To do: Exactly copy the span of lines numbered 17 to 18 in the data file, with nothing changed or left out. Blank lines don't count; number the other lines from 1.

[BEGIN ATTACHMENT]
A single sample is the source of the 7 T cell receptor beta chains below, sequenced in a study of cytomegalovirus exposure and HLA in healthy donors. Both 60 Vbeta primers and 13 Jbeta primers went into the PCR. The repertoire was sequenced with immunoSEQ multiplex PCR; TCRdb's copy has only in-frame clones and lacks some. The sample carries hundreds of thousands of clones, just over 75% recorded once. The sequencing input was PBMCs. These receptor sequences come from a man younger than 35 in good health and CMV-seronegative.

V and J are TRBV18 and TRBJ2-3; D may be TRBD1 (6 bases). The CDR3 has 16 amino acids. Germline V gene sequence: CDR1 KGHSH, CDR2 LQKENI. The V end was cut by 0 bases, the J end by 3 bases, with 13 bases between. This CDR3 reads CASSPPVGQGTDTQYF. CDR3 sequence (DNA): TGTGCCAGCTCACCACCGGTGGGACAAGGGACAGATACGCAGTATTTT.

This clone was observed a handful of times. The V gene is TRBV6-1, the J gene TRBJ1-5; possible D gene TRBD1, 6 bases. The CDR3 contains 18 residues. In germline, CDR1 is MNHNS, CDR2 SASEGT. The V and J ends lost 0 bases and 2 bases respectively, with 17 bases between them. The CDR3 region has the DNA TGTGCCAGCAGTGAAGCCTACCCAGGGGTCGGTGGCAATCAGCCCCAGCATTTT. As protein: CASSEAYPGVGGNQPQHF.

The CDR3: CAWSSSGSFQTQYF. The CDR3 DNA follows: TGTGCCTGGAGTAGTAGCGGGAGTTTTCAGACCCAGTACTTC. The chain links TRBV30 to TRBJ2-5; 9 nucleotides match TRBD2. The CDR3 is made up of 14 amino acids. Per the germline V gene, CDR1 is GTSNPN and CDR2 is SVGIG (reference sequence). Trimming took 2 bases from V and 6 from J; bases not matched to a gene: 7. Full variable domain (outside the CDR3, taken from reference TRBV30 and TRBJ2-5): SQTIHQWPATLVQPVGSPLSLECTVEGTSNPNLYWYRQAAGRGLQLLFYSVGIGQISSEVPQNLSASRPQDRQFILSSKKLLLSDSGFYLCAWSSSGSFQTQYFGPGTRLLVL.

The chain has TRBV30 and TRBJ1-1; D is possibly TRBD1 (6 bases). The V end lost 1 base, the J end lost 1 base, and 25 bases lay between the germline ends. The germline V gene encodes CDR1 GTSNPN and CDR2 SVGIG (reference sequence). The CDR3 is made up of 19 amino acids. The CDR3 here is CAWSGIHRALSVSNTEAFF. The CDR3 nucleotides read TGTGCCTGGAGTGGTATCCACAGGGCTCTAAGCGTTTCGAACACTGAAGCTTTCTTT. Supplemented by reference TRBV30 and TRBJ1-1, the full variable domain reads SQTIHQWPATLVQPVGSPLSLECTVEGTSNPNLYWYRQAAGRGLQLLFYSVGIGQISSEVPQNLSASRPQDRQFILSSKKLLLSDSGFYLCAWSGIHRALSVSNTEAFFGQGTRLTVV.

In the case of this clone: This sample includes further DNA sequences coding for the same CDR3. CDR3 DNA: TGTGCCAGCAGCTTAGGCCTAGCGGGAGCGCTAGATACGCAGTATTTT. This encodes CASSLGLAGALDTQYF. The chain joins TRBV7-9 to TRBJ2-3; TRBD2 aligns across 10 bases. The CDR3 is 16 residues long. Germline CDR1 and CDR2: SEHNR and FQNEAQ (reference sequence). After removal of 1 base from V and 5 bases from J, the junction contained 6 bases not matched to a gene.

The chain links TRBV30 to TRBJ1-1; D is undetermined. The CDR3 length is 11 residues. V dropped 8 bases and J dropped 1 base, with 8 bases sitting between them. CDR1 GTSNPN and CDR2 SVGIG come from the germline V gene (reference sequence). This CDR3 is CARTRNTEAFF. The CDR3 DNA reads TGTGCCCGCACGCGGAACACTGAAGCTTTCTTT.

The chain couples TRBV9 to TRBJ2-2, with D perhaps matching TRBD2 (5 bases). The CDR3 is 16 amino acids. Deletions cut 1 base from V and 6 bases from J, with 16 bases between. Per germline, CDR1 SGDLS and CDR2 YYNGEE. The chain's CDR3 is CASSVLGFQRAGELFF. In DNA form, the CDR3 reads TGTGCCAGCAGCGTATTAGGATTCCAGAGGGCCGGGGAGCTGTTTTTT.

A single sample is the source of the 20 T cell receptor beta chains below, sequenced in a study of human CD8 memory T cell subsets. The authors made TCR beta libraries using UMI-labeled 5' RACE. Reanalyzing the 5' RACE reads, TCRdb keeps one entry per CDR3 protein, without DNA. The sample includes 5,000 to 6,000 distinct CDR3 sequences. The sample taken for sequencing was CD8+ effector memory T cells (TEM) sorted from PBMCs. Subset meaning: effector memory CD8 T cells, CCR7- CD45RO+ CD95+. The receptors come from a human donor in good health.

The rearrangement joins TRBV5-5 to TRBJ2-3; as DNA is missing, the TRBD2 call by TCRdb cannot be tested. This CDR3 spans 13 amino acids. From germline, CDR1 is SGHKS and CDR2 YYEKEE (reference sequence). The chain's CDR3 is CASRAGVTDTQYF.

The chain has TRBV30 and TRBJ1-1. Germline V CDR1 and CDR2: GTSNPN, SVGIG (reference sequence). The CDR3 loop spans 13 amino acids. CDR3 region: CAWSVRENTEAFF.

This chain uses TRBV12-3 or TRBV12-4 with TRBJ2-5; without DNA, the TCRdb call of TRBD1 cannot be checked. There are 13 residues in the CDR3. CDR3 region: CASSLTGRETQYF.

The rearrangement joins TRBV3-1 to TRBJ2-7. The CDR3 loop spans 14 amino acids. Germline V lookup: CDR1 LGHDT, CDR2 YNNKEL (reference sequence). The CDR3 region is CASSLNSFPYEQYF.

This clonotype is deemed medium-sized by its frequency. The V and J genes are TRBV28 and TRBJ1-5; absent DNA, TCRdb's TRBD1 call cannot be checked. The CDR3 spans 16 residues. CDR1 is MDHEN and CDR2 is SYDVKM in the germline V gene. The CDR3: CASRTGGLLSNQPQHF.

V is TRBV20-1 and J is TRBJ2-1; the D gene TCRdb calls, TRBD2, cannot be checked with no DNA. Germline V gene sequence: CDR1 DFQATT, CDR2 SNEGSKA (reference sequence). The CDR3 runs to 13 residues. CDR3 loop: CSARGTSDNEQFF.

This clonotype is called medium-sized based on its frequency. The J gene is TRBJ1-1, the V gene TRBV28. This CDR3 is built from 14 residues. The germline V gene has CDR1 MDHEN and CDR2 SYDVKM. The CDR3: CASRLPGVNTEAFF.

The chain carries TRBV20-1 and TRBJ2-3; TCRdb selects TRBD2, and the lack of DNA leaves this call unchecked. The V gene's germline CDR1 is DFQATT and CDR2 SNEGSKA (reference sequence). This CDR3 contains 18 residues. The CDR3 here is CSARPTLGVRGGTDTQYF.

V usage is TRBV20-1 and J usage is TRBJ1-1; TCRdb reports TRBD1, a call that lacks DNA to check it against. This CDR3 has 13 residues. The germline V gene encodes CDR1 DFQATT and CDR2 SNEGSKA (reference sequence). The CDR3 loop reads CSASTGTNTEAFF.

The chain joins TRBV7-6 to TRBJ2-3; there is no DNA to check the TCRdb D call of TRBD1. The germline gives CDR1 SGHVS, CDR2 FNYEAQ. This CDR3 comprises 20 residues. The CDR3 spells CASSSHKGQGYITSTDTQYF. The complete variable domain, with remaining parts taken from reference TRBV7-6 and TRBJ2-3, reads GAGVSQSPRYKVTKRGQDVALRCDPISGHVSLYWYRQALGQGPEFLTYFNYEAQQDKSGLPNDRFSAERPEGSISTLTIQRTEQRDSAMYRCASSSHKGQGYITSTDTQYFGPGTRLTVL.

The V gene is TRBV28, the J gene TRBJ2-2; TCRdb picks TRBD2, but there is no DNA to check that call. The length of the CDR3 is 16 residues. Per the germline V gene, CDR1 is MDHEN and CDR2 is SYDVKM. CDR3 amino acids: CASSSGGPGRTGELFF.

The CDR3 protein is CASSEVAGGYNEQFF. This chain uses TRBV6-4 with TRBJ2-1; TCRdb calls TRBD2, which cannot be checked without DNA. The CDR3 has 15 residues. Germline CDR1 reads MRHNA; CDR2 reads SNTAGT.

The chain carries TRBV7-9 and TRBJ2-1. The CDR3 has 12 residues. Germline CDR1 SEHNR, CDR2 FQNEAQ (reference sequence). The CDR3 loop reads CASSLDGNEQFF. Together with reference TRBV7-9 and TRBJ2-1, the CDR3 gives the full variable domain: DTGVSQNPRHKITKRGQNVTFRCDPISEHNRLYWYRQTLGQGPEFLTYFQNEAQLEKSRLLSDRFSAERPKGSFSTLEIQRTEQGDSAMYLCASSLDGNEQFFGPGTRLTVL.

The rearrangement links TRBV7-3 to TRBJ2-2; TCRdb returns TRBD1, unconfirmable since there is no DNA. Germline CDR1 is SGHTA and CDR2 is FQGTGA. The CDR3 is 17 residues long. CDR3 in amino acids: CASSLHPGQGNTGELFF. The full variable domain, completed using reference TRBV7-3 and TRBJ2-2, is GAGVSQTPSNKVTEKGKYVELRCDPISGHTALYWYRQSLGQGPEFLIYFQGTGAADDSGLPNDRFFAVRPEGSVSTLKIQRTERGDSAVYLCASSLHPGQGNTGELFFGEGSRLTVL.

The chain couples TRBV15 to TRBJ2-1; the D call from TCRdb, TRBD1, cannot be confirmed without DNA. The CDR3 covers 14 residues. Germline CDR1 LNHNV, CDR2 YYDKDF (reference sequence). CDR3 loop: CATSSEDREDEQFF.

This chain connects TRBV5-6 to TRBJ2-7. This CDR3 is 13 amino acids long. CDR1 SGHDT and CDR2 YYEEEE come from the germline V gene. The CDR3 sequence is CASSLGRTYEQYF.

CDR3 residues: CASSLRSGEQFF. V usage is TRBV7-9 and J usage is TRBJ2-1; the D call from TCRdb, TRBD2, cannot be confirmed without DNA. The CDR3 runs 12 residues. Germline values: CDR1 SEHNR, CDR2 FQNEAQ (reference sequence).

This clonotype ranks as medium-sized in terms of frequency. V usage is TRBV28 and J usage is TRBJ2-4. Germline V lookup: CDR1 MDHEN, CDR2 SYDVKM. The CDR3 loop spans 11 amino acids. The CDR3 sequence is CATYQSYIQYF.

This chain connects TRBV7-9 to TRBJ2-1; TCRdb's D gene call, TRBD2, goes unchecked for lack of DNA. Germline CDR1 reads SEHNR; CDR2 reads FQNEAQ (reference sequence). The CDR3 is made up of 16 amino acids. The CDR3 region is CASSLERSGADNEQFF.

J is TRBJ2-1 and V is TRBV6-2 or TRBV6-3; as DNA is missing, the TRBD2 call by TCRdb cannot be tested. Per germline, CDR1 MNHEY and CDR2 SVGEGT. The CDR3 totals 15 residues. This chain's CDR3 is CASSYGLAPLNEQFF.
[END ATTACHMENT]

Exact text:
The chain carries TRBV20-1 and TRBJ2-3; TCRdb selects TRBD2, and the lack of DNA leaves this call unchecked. The V gene's germline CDR1 is DFQATT and CDR2 SNEGSKA (reference sequence). This CDR3 contains 18 residues. The CDR3 here is CSARPTLGVRGGTDTQYF.

V usage is TRBV20-1 and J usage is TRBJ1-1; TCRdb reports TRBD1, a call that lacks DNA to check it against. This CDR3 has 13 residues. The germline V gene encodes CDR1 DFQATT and CDR2 SNEGSKA (reference sequence). The CDR3 loop reads CSASTGTNTEAFF.